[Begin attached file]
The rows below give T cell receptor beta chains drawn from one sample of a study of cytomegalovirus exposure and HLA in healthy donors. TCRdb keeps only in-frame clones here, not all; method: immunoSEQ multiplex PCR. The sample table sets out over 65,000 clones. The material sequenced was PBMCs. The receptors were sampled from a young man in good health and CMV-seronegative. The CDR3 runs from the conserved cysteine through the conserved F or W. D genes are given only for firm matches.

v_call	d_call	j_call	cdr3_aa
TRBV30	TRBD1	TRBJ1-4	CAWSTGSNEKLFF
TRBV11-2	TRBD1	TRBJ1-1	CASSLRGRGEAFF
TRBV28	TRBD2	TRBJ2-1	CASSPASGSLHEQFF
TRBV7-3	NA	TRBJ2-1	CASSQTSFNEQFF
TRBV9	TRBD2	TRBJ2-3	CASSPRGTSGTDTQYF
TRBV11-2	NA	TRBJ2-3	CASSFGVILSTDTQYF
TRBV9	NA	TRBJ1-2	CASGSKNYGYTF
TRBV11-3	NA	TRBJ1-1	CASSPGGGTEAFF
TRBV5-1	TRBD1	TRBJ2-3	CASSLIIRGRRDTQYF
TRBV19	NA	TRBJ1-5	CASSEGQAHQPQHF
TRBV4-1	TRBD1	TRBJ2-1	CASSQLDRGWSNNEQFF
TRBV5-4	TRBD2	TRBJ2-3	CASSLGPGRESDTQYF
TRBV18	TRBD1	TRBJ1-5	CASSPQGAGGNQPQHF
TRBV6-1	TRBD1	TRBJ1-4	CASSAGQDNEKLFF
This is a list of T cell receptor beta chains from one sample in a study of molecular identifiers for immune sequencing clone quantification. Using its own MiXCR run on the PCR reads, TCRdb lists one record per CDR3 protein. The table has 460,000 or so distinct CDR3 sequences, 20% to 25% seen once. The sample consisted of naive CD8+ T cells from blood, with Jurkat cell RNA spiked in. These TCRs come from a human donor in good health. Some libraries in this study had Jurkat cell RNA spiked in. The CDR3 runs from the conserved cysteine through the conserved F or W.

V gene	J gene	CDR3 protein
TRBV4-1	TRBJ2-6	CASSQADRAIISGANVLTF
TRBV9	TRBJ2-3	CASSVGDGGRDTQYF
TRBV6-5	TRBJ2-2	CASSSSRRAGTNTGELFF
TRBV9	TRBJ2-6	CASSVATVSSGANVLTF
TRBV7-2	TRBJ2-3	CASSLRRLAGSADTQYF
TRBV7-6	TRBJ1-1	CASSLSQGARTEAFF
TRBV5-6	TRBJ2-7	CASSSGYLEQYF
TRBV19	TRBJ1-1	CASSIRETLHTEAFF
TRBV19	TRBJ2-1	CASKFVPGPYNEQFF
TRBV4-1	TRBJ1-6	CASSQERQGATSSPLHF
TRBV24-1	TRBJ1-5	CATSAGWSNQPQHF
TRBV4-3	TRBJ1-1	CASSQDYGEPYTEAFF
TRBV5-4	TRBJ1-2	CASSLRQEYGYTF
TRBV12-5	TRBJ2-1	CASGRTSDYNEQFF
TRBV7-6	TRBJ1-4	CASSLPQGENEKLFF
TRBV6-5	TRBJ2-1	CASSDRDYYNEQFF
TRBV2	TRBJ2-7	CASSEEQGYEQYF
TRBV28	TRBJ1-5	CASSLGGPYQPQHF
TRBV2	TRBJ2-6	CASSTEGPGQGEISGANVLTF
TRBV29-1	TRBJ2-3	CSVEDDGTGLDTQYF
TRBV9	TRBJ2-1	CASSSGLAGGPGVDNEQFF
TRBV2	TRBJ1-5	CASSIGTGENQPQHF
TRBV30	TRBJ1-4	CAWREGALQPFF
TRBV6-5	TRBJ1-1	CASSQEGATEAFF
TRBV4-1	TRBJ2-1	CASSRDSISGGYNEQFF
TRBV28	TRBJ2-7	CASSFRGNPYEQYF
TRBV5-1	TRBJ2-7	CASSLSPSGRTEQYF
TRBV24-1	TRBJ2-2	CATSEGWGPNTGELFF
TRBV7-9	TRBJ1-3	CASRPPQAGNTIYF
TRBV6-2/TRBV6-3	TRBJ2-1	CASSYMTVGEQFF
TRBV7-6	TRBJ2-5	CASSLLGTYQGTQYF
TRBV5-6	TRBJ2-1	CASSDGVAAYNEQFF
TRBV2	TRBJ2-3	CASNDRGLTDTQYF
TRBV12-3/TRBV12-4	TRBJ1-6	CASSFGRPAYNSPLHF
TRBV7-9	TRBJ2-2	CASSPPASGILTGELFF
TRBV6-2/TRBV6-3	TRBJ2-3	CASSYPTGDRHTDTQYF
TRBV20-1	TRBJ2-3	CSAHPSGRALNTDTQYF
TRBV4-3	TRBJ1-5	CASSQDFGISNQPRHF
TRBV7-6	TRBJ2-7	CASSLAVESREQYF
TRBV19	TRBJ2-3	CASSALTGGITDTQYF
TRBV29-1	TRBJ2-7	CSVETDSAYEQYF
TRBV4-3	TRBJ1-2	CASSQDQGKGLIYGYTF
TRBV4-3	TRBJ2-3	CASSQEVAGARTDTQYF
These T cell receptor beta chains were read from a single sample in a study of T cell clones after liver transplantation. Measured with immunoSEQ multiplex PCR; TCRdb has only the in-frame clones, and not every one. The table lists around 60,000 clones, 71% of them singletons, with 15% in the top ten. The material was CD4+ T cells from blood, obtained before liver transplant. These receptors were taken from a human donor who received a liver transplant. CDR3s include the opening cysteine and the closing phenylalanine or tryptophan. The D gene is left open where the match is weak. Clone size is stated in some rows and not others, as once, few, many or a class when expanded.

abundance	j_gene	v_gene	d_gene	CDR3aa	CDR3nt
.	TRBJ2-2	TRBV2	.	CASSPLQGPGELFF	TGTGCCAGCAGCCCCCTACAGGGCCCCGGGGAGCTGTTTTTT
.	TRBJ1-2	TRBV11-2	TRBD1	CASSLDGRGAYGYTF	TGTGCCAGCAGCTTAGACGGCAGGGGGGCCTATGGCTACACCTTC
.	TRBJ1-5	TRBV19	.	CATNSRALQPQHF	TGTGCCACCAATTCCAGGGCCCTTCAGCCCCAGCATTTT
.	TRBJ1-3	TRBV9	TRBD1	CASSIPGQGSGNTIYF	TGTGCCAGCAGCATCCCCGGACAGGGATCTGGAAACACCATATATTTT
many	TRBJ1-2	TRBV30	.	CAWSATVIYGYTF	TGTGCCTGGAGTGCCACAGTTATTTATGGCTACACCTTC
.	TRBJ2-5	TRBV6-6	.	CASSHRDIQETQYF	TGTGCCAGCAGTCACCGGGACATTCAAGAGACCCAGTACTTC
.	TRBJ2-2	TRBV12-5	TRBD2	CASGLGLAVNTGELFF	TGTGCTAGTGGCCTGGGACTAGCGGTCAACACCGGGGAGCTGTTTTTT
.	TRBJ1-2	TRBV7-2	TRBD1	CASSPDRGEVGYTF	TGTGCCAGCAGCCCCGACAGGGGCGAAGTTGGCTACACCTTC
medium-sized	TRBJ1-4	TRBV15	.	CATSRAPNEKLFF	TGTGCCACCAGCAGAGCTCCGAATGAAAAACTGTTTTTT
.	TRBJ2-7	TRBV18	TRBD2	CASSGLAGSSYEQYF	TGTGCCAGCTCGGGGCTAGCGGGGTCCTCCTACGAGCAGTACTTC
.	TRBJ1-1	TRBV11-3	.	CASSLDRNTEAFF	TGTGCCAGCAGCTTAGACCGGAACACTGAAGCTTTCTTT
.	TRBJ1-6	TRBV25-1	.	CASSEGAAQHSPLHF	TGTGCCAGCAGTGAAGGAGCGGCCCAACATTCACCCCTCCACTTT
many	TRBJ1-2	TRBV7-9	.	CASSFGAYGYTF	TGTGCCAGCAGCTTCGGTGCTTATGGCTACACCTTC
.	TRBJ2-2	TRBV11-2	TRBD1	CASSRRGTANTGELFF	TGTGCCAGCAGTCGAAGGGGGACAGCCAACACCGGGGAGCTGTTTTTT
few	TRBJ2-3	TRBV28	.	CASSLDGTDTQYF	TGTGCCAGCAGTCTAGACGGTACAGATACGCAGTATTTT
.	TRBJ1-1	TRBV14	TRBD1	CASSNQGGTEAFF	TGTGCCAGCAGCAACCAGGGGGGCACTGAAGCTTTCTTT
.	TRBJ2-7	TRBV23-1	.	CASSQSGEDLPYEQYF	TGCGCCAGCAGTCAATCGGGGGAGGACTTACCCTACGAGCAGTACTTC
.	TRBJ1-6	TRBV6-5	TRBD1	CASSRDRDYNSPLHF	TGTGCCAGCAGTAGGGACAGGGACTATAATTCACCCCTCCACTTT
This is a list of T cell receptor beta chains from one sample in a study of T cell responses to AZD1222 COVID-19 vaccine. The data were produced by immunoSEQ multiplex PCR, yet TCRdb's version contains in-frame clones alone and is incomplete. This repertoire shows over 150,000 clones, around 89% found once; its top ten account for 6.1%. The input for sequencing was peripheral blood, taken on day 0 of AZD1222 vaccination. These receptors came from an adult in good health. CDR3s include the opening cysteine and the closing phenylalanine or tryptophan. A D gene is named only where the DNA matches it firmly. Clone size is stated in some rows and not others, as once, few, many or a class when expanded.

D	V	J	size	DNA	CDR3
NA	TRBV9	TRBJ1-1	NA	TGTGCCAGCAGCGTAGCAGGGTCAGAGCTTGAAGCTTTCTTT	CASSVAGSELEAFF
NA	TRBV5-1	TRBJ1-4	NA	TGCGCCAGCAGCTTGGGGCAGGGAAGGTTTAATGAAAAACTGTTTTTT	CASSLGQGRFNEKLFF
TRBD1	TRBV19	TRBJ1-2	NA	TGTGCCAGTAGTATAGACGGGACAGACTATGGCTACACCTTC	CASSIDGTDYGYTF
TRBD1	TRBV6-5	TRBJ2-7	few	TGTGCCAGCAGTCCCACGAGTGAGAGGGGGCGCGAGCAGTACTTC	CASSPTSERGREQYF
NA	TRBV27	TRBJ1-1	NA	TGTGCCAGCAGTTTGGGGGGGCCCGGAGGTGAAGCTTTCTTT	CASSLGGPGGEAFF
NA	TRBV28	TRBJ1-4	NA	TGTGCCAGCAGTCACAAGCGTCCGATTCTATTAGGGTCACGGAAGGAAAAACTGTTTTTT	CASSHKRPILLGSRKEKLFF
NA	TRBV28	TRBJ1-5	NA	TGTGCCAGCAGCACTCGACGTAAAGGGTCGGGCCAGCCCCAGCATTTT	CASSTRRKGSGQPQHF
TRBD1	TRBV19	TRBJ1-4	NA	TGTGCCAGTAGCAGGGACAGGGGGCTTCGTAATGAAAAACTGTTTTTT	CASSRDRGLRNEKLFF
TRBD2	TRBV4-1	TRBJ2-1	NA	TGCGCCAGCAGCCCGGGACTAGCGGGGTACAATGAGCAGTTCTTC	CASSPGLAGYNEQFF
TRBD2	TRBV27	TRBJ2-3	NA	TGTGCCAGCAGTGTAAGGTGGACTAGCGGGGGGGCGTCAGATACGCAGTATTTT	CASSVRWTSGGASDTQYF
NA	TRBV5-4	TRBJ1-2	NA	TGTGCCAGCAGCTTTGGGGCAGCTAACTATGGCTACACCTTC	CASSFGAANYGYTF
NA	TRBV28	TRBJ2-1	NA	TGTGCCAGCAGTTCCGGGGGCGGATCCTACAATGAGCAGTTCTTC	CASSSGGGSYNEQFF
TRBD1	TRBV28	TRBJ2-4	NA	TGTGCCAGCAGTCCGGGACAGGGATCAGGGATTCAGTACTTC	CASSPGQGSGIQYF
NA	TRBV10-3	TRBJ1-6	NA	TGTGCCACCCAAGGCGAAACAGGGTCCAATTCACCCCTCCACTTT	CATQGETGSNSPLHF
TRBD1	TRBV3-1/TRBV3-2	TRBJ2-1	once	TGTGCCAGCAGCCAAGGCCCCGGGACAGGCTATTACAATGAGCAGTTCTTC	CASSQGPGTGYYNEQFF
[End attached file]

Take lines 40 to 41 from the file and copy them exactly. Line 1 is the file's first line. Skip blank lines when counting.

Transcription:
TRBV2	TRBJ1-5	CASSIGTGENQPQHF
TRBV30	TRBJ1-4	CAWREGALQPFF